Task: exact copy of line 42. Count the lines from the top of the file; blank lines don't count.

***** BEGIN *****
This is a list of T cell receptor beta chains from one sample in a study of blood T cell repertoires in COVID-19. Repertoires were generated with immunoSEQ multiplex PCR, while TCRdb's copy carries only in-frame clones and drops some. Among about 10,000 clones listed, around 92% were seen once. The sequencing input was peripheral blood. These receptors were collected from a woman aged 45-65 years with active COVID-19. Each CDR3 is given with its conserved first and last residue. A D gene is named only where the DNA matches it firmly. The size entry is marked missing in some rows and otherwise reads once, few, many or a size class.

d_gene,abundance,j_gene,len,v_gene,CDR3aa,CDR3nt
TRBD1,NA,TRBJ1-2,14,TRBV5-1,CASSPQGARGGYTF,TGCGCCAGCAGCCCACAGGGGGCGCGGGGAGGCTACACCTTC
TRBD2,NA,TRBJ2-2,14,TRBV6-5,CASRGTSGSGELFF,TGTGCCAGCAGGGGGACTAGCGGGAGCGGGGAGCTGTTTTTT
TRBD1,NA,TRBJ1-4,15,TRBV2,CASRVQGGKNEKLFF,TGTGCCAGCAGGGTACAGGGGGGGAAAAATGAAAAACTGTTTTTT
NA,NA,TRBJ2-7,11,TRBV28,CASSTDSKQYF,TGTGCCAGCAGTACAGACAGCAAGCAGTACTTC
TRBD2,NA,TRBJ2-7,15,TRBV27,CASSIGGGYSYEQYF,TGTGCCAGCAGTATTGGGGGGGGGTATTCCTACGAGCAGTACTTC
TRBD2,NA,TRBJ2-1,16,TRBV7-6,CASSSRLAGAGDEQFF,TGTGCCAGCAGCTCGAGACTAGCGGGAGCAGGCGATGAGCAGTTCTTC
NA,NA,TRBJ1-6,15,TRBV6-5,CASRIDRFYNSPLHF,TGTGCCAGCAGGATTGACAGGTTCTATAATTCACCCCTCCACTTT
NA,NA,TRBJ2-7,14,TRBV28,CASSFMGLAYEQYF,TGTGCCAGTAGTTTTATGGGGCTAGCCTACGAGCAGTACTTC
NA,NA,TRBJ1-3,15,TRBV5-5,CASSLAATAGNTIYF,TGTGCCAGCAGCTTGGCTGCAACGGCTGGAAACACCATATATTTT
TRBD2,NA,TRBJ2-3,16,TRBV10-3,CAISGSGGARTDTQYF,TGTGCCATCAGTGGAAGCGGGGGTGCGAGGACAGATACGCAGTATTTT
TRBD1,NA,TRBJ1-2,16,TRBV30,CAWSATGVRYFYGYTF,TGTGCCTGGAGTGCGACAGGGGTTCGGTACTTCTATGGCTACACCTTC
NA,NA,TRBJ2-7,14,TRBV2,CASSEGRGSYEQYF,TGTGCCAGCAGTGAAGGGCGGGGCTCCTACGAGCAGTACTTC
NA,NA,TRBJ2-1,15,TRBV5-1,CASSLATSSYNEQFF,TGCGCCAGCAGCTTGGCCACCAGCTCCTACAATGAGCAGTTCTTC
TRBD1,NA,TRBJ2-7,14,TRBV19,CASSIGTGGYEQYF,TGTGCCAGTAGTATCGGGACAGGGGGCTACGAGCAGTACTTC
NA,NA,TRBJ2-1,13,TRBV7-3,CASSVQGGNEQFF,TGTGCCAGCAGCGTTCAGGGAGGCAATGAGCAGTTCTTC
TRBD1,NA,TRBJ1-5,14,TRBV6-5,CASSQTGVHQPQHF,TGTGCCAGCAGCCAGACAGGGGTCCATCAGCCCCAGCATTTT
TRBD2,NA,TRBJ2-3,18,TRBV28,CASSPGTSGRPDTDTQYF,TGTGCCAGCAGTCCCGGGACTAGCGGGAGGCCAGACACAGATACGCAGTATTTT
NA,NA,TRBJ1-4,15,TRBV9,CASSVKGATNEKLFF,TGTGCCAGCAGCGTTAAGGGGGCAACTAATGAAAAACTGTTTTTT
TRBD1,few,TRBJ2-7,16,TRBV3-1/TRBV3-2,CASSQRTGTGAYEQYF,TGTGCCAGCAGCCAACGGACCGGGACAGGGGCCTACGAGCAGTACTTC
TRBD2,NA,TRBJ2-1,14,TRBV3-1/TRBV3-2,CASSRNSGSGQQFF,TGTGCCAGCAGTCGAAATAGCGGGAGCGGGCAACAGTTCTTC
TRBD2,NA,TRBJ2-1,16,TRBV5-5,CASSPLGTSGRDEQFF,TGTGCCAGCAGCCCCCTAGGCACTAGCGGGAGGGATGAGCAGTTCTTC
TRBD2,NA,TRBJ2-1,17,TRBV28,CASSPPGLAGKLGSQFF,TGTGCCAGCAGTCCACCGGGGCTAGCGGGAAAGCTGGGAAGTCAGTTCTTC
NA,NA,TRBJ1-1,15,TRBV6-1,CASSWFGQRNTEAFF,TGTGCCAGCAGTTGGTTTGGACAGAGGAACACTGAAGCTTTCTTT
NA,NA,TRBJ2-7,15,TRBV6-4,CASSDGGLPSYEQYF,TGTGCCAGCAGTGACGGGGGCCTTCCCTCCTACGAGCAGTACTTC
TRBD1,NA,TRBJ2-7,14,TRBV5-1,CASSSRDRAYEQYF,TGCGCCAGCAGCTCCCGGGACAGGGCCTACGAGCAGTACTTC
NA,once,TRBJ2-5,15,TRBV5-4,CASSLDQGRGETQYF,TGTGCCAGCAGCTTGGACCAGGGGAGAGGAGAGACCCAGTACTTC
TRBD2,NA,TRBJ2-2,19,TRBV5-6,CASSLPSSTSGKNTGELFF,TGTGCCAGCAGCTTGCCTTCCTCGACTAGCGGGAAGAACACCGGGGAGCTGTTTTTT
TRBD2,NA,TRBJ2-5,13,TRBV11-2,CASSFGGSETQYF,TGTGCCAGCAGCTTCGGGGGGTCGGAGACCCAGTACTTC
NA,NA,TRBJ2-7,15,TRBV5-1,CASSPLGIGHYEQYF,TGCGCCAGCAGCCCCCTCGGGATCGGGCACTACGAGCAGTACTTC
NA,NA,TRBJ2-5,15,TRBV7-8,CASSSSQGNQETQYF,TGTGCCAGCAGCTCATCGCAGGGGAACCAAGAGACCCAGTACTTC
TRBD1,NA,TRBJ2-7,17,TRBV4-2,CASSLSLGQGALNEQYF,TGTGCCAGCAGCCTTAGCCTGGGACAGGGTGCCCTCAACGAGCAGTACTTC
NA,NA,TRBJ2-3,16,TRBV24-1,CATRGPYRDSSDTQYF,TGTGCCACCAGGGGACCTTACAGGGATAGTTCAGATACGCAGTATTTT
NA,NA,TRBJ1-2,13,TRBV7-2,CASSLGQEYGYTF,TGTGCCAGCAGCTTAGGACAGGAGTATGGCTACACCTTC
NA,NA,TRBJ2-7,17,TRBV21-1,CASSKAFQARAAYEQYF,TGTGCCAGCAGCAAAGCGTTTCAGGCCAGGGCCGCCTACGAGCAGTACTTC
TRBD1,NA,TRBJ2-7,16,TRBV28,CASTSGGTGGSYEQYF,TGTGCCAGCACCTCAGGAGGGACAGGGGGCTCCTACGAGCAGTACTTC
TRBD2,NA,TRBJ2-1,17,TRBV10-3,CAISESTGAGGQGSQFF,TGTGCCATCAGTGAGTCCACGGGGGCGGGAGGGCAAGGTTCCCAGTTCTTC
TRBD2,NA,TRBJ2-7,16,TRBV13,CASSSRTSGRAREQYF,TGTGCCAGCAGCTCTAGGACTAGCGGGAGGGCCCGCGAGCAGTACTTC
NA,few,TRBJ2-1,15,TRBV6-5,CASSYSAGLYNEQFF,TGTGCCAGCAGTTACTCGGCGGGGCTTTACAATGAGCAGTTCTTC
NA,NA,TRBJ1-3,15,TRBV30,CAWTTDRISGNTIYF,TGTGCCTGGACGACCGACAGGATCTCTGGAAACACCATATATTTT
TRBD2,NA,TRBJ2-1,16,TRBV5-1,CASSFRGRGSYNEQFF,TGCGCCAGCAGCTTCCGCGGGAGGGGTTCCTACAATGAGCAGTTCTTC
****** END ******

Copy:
TRBD2,NA,TRBJ2-1,16,TRBV5-1,CASSFRGRGSYNEQFF,TGCGCCAGCAGCTTCCGCGGGAGGGGTTCCTACAATGAGCAGTTCTTC